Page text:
In Nigeria, fake news almost derailed the 2019 and 2023 pres­idential elections. The opposi­tion, using social media, made heavy weather of alleged mas­sive electoral malpractice by the ruling party in cahoots with the Independent National Electoral Commission (INEC) – even as they claimed to’ve won the same “flawed” elections – which they failed to prove at the election pe­titions courts.

    Earlier on in his administra­tion (2015-2023), there’s a series of fake news about President Muhammadu Buhari’s incapaci­tation, and death while on med­ical treatments abroad, and the cloning of a “Jubril of Sudan” as his replacement at the Aso Rock Villa seat of power in Abuja, Ni­geria’s capital city. Also, President Tinubu – even as a candidate – re­portedly died several times over­seas, and/or underwent periodic procedures to replace “batteries that keep him alive.”

    During the 2023 campaigns, fake news purveyors not only “manipulated and distorted vid­eos and speeches” attributed to Tinubu, but also predicted that he wouldn’t be sworn in as Presi­dent, as the military would take­over at his inauguration; and as President, he won’t dare to visit any country for fear of arrest over alleged drugs offences. But Tinu­bu’s inaugurated on May 29, 2023, and has visited several countries around the globe thereafter.

    Yet, ahead of the next gen­eral election in 2027, fake news saturates the polity, this time to undermine and demarket govern­ment’s diverse strategies – already showing encouraging signs – de­signed to ameliorate the econom­ic pains admittedly inflicted on the citizens following Tinubu’s re­moval of fuel subsidy and floating of the Naira.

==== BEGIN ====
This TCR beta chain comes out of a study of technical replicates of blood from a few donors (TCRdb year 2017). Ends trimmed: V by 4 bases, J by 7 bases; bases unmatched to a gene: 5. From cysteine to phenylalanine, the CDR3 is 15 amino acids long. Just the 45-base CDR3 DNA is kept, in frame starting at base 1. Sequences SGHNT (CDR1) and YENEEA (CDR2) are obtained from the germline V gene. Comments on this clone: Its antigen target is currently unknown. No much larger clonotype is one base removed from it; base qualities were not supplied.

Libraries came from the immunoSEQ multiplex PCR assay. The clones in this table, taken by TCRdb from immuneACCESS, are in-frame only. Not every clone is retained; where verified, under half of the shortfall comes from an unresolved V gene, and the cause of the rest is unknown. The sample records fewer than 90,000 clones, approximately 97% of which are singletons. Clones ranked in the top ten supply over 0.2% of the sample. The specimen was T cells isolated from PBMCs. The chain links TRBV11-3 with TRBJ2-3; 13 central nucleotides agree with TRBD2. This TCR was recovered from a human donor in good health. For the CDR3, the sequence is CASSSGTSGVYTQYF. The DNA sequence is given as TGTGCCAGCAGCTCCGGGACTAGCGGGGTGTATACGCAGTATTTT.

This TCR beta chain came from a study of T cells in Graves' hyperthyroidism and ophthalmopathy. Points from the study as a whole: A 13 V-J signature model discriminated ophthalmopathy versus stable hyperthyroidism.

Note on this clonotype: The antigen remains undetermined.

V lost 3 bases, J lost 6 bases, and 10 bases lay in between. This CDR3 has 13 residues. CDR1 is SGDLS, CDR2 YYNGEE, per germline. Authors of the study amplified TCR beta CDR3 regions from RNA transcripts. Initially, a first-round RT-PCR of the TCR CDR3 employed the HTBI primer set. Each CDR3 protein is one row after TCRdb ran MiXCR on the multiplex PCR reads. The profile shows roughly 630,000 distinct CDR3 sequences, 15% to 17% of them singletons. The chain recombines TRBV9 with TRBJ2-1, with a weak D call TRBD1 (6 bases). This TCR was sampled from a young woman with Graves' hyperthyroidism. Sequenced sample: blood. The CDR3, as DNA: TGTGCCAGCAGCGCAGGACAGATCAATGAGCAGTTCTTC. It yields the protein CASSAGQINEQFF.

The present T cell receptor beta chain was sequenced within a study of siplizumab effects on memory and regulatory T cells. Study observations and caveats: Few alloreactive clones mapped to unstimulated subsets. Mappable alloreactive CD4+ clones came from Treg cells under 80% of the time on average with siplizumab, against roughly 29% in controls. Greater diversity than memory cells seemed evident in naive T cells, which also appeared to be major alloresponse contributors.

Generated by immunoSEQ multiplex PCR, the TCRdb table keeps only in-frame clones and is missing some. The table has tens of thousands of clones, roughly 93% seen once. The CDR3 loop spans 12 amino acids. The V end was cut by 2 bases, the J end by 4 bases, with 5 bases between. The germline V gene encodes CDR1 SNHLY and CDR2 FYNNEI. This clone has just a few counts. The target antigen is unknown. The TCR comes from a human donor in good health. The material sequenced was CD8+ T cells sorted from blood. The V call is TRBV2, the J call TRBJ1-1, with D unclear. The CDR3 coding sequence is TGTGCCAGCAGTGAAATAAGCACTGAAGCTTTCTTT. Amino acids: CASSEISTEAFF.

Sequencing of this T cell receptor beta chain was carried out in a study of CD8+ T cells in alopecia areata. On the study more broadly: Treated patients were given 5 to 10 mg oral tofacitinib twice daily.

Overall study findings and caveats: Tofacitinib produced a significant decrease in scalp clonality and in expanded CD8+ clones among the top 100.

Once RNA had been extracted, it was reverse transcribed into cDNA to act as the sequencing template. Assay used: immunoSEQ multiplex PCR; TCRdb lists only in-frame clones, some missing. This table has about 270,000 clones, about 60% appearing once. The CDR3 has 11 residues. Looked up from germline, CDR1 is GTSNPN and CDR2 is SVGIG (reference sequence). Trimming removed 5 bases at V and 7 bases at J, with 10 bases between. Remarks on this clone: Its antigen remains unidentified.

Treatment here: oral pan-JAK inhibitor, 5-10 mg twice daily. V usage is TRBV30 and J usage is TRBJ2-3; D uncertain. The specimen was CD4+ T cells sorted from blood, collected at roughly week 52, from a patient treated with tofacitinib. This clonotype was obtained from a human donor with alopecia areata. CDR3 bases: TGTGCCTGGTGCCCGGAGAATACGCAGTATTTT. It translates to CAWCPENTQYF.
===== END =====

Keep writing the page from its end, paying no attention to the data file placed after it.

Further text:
Social media “remains the platforms of choice for the pur­veyors of fake news, anti-state groups, anarchists, secession­ists, terrorists and bandits,” says Alhaji Lai Mohammed, Nigeria’s former Minister of Information, who recalls that while in govern­ment, his ministry uncovered 476 online publications dedicated to spreading fake news against the Buhari administration.

    Mohammed, the Managing Partner of Bruit Costard, a lob­byist and public relations firm, spoke lately in Lagos at an event to mark the 90th birthday anni­versary of Nobel laureate, Prof. Wole Soyinka, entitled, “The Media in the Age of Disinforma­tion,” as first reported on March 23 by the News Agency of Nigeria (NAN).

    Noting the far-reaching con­sequences of fake news, disin­formation and misinformation, Mohammed, an advocate of social media regulation, says “fake news has become exponential through the use of Artificial Intelligence and deep learning techniques to create highly realistic fake or ma­nipulated videos, audio record­ings or images.”

    “The consequences of disin­formation and misinformation are far-reaching,” Mohammed says. “They undermine democrat­ic processes, sow discord within communities and pose significant threats to public health and safe­ty. Today, even the media is at the risk of losing its credibility be­cause of the proliferation of fake news on social media.